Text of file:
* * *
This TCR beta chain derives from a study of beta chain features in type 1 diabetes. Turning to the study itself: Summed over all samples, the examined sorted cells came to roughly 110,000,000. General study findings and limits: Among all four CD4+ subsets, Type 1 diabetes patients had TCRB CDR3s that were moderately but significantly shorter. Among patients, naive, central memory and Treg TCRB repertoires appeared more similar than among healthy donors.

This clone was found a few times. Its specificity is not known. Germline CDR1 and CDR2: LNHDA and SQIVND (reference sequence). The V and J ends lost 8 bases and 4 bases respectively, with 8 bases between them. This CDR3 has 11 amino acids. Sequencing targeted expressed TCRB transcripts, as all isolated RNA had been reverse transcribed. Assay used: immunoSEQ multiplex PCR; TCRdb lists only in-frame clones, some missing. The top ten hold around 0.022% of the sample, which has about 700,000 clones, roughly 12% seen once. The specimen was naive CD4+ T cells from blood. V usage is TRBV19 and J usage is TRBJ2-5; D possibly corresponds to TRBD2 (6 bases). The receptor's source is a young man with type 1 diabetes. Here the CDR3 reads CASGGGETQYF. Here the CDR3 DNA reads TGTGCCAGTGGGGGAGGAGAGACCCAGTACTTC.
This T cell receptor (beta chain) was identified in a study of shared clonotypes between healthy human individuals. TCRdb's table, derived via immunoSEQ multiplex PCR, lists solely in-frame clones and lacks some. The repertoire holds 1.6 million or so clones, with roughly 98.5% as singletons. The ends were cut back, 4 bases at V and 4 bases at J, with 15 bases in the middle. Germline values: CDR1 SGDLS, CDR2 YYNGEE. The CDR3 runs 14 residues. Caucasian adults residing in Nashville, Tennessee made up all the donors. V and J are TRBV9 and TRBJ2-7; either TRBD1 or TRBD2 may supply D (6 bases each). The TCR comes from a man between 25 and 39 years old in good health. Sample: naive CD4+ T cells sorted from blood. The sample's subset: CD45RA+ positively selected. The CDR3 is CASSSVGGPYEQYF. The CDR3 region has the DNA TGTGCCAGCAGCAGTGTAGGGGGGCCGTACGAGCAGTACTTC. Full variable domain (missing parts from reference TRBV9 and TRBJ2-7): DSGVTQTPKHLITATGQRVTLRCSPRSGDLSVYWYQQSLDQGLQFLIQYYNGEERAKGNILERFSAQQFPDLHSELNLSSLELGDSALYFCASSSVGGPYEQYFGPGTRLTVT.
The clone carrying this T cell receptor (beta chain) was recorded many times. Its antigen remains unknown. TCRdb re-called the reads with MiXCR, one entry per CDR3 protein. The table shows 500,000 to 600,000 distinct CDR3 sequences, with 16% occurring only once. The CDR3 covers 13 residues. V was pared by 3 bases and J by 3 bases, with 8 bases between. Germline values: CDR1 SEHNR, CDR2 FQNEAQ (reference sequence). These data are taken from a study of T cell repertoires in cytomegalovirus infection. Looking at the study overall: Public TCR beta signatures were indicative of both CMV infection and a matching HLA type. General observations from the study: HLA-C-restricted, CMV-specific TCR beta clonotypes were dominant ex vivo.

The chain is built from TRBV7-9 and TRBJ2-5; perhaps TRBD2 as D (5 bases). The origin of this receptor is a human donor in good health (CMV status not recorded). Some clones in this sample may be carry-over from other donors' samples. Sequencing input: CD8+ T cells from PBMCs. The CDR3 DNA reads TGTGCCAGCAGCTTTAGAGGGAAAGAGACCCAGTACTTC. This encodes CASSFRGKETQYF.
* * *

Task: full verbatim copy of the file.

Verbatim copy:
This TCR beta chain derives from a study of beta chain features in type 1 diabetes. Turning to the study itself: Summed over all samples, the examined sorted cells came to roughly 110,000,000. General study findings and limits: Among all four CD4+ subsets, Type 1 diabetes patients had TCRB CDR3s that were moderately but significantly shorter. Among patients, naive, central memory and Treg TCRB repertoires appeared more similar than among healthy donors.

This clone was found a few times. Its specificity is not known. Germline CDR1 and CDR2: LNHDA and SQIVND (reference sequence). The V and J ends lost 8 bases and 4 bases respectively, with 8 bases between them. This CDR3 has 11 amino acids. Sequencing targeted expressed TCRB transcripts, as all isolated RNA had been reverse transcribed. Assay used: immunoSEQ multiplex PCR; TCRdb lists only in-frame clones, some missing. The top ten hold around 0.022% of the sample, which has about 700,000 clones, roughly 12% seen once. The specimen was naive CD4+ T cells from blood. V usage is TRBV19 and J usage is TRBJ2-5; D possibly corresponds to TRBD2 (6 bases). The receptor's source is a young man with type 1 diabetes. Here the CDR3 reads CASGGGETQYF. Here the CDR3 DNA reads TGTGCCAGTGGGGGAGGAGAGACCCAGTACTTC.
This T cell receptor (beta chain) was identified in a study of shared clonotypes between healthy human individuals. TCRdb's table, derived via immunoSEQ multiplex PCR, lists solely in-frame clones and lacks some. The repertoire holds 1.6 million or so clones, with roughly 98.5% as singletons. The ends were cut back, 4 bases at V and 4 bases at J, with 15 bases in the middle. Germline values: CDR1 SGDLS, CDR2 YYNGEE. The CDR3 runs 14 residues. Caucasian adults residing in Nashville, Tennessee made up all the donors. V and J are TRBV9 and TRBJ2-7; either TRBD1 or TRBD2 may supply D (6 bases each). The TCR comes from a man between 25 and 39 years old in good health. Sample: naive CD4+ T cells sorted from blood. The sample's subset: CD45RA+ positively selected. The CDR3 is CASSSVGGPYEQYF. The CDR3 region has the DNA TGTGCCAGCAGCAGTGTAGGGGGGCCGTACGAGCAGTACTTC. Full variable domain (missing parts from reference TRBV9 and TRBJ2-7): DSGVTQTPKHLITATGQRVTLRCSPRSGDLSVYWYQQSLDQGLQFLIQYYNGEERAKGNILERFSAQQFPDLHSELNLSSLELGDSALYFCASSSVGGPYEQYFGPGTRLTVT.
The clone carrying this T cell receptor (beta chain) was recorded many times. Its antigen remains unknown. TCRdb re-called the reads with MiXCR, one entry per CDR3 protein. The table shows 500,000 to 600,000 distinct CDR3 sequences, with 16% occurring only once. The CDR3 covers 13 residues. V was pared by 3 bases and J by 3 bases, with 8 bases between. Germline values: CDR1 SEHNR, CDR2 FQNEAQ (reference sequence). These data are taken from a study of T cell repertoires in cytomegalovirus infection. Looking at the study overall: Public TCR beta signatures were indicative of both CMV infection and a matching HLA type. General observations from the study: HLA-C-restricted, CMV-specific TCR beta clonotypes were dominant ex vivo.

The chain is built from TRBV7-9 and TRBJ2-5; perhaps TRBD2 as D (5 bases). The origin of this receptor is a human donor in good health (CMV status not recorded). Some clones in this sample may be carry-over from other donors' samples. Sequencing input: CD8+ T cells from PBMCs. The CDR3 DNA reads TGTGCCAGCAGCTTTAGAGGGAAAGAGACCCAGTACTTC. This encodes CASSFRGKETQYF.